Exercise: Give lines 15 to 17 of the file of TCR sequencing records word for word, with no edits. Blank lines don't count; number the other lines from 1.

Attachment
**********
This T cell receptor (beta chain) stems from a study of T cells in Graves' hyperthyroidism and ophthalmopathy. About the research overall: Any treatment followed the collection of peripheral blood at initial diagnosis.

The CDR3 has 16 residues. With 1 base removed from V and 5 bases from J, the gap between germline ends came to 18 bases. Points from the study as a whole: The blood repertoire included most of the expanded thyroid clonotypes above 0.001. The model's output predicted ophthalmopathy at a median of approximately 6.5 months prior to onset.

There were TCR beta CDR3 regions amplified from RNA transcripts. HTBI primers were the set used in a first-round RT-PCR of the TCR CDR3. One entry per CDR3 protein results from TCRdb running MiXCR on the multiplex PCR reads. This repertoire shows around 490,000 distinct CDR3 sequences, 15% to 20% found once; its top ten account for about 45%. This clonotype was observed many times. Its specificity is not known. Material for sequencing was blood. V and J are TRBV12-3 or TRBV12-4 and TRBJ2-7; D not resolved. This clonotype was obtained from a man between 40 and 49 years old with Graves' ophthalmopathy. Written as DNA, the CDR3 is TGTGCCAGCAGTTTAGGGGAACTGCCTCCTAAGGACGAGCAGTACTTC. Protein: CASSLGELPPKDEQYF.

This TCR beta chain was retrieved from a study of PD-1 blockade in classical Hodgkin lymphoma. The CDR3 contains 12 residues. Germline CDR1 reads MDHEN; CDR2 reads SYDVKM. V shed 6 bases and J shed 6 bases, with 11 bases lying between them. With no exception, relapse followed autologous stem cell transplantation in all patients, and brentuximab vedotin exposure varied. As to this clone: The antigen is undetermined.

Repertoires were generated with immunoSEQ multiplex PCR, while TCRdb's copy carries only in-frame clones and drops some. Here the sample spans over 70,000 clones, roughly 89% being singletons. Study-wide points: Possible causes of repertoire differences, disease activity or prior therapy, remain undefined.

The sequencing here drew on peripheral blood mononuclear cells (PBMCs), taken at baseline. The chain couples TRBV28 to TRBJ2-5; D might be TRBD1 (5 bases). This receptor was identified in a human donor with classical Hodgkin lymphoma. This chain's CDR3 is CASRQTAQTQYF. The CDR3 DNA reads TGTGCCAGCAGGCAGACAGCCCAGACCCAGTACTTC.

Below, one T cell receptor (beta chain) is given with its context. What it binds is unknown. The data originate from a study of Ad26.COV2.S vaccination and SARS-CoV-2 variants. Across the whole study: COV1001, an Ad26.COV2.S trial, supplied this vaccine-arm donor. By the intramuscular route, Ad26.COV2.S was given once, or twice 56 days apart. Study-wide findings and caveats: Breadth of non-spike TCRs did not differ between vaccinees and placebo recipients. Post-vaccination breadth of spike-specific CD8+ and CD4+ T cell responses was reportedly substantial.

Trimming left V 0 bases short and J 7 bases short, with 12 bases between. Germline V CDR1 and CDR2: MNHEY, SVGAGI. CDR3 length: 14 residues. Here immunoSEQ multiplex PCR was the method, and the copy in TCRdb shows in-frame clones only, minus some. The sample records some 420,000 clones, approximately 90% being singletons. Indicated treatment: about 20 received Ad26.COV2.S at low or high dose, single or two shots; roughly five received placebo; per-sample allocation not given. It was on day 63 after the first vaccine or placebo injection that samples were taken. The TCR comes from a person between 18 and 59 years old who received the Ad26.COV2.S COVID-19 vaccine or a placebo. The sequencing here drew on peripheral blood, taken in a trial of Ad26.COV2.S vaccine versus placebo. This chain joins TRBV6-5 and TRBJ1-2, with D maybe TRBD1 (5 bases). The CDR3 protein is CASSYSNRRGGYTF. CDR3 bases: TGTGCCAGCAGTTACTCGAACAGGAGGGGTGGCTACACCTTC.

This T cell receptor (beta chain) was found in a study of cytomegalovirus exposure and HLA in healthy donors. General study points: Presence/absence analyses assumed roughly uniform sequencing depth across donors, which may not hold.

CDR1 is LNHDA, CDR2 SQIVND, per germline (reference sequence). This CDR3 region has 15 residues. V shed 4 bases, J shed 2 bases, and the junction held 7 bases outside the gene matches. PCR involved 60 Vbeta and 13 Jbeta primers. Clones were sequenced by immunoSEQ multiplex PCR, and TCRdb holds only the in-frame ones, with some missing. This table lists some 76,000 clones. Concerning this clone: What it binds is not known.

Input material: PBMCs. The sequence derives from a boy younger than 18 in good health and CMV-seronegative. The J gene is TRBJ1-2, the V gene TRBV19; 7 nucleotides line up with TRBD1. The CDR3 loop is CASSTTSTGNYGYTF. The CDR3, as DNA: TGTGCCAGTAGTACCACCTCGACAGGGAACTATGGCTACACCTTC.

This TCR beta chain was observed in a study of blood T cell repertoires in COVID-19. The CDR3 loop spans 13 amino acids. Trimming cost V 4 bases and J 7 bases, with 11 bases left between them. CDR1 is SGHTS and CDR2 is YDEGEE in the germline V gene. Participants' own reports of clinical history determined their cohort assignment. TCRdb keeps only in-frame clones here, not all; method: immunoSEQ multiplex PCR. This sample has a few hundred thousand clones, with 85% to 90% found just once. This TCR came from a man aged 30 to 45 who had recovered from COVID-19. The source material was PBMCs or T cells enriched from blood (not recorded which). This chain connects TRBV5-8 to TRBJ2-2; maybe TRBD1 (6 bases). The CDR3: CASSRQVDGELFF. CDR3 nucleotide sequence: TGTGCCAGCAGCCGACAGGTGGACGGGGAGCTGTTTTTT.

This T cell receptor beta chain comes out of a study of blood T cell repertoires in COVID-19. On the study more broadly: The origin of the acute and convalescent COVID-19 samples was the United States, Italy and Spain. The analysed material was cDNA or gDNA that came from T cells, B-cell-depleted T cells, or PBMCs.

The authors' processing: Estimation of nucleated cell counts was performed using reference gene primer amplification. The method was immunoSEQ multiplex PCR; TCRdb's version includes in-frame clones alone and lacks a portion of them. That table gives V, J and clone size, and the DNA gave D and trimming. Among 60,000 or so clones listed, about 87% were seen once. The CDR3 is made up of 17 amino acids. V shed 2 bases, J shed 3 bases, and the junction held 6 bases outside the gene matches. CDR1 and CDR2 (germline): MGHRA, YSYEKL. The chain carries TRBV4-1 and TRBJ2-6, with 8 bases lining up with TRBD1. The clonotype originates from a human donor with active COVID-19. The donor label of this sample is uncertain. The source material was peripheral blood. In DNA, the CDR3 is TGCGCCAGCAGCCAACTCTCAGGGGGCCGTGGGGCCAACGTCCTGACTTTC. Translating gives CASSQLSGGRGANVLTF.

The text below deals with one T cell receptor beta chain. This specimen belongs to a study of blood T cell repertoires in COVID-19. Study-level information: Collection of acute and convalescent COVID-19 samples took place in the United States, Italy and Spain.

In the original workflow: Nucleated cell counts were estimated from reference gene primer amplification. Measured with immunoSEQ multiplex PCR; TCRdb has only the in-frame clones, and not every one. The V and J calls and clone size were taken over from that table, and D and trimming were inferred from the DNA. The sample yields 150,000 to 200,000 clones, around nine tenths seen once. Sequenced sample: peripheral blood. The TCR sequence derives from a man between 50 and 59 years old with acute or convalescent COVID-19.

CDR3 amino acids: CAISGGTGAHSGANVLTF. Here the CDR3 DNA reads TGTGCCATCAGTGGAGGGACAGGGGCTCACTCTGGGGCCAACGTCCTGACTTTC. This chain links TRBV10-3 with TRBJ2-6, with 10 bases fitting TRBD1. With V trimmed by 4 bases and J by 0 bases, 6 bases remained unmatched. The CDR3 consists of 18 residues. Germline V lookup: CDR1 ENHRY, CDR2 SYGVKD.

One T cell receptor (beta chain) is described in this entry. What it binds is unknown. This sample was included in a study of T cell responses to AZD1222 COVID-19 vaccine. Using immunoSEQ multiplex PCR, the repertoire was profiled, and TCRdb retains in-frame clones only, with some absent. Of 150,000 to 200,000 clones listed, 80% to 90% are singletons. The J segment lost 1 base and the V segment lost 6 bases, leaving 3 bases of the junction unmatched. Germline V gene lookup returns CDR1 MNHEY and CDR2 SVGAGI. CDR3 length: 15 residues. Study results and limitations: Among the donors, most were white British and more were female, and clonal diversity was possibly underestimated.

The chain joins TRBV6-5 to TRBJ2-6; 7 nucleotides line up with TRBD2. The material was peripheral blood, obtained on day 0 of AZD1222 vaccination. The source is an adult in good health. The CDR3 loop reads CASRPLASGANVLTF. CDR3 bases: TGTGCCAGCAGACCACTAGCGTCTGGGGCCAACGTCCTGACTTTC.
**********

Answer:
The text below deals with one T cell receptor beta chain. This specimen belongs to a study of blood T cell repertoires in COVID-19. Study-level information: Collection of acute and convalescent COVID-19 samples took place in the United States, Italy and Spain.

In the original workflow: Nucleated cell counts were estimated from reference gene primer amplification. Measured with immunoSEQ multiplex PCR; TCRdb has only the in-frame clones, and not every one. The V and J calls and clone size were taken over from that table, and D and trimming were inferred from the DNA. The sample yields 150,000 to 200,000 clones, around nine tenths seen once. Sequenced sample: peripheral blood. The TCR sequence derives from a man between 50 and 59 years old with acute or convalescent COVID-19.

CDR3 amino acids: CAISGGTGAHSGANVLTF. Here the CDR3 DNA reads TGTGCCATCAGTGGAGGGACAGGGGCTCACTCTGGGGCCAACGTCCTGACTTTC. This chain links TRBV10-3 with TRBJ2-6, with 10 bases fitting TRBD1. With V trimmed by 4 bases and J by 0 bases, 6 bases remained unmatched. The CDR3 consists of 18 residues. Germline V lookup: CDR1 ENHRY, CDR2 SYGVKD.